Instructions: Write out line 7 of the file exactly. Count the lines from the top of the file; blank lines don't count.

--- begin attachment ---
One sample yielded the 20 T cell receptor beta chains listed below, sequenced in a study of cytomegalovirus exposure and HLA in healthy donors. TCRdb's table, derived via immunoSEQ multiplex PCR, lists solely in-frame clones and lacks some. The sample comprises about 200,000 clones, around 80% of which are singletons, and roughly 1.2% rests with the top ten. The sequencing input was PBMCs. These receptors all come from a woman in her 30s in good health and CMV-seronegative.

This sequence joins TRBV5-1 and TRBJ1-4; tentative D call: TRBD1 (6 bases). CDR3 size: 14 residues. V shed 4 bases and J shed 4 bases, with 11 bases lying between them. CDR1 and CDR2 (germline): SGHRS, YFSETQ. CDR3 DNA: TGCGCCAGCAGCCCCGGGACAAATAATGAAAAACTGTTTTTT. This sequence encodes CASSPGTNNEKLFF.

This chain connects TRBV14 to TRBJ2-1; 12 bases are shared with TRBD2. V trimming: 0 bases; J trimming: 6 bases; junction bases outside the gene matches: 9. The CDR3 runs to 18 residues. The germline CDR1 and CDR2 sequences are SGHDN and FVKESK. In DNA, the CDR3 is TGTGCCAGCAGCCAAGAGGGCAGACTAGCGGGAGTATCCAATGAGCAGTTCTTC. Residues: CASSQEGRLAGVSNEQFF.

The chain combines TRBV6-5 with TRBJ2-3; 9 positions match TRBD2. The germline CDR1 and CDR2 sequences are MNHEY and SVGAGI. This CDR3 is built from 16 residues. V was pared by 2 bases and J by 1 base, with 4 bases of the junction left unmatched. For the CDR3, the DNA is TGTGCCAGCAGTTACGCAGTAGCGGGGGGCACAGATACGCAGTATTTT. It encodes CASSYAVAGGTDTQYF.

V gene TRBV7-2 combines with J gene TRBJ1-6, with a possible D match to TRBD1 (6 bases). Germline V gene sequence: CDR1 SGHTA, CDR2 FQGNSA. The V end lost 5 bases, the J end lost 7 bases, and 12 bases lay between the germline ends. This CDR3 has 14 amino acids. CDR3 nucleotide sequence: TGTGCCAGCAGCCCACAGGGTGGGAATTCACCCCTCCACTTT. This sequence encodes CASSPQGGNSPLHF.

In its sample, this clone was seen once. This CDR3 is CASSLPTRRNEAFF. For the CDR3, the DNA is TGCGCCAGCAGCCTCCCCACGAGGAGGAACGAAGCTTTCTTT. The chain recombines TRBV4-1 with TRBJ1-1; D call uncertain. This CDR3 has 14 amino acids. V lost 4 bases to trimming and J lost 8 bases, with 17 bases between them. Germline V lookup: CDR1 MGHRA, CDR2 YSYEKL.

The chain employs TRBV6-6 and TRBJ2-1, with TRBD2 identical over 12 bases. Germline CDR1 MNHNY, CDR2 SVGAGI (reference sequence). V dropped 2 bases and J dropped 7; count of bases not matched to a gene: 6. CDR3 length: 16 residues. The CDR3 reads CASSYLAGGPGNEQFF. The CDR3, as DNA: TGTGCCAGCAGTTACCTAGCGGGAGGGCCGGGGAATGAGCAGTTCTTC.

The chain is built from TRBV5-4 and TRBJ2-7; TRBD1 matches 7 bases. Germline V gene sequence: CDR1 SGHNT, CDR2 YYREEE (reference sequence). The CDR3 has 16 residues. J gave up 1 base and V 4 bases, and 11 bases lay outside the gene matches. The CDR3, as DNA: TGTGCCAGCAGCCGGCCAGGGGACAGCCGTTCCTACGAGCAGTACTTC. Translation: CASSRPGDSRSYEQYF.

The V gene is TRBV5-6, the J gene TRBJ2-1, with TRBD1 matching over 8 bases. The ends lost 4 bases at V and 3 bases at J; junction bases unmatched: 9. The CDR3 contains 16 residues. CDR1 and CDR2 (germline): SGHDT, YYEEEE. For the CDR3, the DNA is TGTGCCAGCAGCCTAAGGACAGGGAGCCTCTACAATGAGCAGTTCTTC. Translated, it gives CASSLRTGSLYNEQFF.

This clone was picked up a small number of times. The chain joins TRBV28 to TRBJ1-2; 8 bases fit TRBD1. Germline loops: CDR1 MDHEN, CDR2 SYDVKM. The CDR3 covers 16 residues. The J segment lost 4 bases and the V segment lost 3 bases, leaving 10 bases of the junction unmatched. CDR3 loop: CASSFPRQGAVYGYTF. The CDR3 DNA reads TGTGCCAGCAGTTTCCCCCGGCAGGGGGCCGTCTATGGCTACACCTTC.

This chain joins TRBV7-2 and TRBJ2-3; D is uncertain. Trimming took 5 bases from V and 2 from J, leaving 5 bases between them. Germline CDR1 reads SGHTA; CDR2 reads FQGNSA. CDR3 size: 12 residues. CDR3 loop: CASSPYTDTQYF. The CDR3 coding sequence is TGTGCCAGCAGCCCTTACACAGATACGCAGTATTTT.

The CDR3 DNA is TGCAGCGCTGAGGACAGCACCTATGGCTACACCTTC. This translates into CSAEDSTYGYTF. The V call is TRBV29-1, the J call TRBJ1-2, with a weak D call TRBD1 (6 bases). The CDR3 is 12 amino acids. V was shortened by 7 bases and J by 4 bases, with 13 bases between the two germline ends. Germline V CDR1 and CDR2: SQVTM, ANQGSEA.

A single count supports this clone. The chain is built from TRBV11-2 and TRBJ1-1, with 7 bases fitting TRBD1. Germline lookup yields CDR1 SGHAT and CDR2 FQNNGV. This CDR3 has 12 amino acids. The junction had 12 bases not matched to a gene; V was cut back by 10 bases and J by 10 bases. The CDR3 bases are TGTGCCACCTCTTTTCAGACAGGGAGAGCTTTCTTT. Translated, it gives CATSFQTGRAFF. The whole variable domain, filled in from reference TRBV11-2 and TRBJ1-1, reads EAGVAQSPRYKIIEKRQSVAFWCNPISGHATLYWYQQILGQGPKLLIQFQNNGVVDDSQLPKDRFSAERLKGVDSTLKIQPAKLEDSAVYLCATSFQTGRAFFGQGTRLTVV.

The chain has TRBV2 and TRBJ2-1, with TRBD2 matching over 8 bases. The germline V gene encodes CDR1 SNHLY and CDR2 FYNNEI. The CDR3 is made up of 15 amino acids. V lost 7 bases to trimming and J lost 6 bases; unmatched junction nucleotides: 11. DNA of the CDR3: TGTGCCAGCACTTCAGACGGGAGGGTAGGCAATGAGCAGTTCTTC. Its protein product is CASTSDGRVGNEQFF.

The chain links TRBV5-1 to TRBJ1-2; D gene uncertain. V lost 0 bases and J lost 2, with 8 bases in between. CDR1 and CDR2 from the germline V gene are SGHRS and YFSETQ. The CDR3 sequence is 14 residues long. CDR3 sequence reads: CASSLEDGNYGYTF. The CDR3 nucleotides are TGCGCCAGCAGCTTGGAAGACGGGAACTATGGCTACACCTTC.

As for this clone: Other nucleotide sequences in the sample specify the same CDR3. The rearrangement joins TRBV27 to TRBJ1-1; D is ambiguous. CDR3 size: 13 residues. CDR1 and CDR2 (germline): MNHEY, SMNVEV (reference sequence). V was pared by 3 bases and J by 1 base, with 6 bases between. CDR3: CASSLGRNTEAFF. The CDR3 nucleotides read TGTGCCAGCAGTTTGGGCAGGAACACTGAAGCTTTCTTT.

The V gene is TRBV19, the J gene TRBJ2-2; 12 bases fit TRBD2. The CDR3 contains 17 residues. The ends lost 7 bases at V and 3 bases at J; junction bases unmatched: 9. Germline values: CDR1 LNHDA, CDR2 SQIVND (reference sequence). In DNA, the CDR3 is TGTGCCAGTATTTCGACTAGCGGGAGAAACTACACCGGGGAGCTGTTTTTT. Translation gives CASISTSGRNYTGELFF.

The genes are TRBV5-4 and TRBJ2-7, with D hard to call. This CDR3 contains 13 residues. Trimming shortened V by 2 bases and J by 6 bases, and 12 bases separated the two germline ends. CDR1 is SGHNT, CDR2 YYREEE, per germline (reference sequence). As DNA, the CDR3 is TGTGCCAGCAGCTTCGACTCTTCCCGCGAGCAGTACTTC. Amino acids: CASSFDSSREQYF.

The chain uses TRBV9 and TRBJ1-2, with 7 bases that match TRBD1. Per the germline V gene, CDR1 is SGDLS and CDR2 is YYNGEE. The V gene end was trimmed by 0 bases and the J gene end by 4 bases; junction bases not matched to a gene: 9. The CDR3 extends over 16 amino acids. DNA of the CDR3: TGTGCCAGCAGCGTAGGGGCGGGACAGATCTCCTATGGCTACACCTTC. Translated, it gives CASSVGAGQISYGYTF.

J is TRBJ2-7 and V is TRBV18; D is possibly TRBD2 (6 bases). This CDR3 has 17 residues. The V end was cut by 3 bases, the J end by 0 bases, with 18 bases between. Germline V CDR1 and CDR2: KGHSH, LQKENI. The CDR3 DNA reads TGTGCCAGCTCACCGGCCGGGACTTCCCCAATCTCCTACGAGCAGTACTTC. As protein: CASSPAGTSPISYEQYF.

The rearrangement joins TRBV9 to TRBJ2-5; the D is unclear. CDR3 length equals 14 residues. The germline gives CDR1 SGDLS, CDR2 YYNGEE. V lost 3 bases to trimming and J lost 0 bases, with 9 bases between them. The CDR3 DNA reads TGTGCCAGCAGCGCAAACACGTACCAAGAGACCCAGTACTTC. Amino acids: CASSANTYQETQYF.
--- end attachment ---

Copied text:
The chain employs TRBV6-6 and TRBJ2-1, with TRBD2 identical over 12 bases. Germline CDR1 MNHNY, CDR2 SVGAGI (reference sequence). V dropped 2 bases and J dropped 7; count of bases not matched to a gene: 6. CDR3 length: 16 residues. The CDR3 reads CASSYLAGGPGNEQFF. The CDR3, as DNA: TGTGCCAGCAGTTACCTAGCGGGAGGGCCGGGGAATGAGCAGTTCTTC.